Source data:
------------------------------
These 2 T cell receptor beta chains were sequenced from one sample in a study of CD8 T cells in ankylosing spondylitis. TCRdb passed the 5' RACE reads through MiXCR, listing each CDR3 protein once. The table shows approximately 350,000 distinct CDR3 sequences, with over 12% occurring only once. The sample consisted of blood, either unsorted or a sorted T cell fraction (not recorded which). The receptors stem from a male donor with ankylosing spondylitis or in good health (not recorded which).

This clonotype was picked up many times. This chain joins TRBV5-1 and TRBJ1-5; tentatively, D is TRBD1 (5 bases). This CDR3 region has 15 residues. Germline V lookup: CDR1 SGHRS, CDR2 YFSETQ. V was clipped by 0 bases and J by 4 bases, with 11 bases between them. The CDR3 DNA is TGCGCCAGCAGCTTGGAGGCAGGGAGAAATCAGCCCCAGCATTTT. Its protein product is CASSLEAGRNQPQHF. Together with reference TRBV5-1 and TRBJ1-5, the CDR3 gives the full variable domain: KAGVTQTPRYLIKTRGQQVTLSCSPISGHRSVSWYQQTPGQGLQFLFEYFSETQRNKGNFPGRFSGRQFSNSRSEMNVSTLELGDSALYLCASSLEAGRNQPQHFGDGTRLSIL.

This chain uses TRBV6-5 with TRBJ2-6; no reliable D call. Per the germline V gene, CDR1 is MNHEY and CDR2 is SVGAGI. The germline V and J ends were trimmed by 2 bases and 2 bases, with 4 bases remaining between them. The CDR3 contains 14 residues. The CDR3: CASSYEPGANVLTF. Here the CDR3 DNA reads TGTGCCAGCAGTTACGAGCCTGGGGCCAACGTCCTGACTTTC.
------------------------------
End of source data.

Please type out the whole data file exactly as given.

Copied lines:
These 2 T cell receptor beta chains were sequenced from one sample in a study of CD8 T cells in ankylosing spondylitis. TCRdb passed the 5' RACE reads through MiXCR, listing each CDR3 protein once. The table shows approximately 350,000 distinct CDR3 sequences, with over 12% occurring only once. The sample consisted of blood, either unsorted or a sorted T cell fraction (not recorded which). The receptors stem from a male donor with ankylosing spondylitis or in good health (not recorded which).

This clonotype was picked up many times. This chain joins TRBV5-1 and TRBJ1-5; tentatively, D is TRBD1 (5 bases). This CDR3 region has 15 residues. Germline V lookup: CDR1 SGHRS, CDR2 YFSETQ. V was clipped by 0 bases and J by 4 bases, with 11 bases between them. The CDR3 DNA is TGCGCCAGCAGCTTGGAGGCAGGGAGAAATCAGCCCCAGCATTTT. Its protein product is CASSLEAGRNQPQHF. Together with reference TRBV5-1 and TRBJ1-5, the CDR3 gives the full variable domain: KAGVTQTPRYLIKTRGQQVTLSCSPISGHRSVSWYQQTPGQGLQFLFEYFSETQRNKGNFPGRFSGRQFSNSRSEMNVSTLELGDSALYLCASSLEAGRNQPQHFGDGTRLSIL.

This chain uses TRBV6-5 with TRBJ2-6; no reliable D call. Per the germline V gene, CDR1 is MNHEY and CDR2 is SVGAGI. The germline V and J ends were trimmed by 2 bases and 2 bases, with 4 bases remaining between them. The CDR3 contains 14 residues. The CDR3: CASSYEPGANVLTF. Here the CDR3 DNA reads TGTGCCAGCAGTTACGAGCCTGGGGCCAACGTCCTGACTTTC.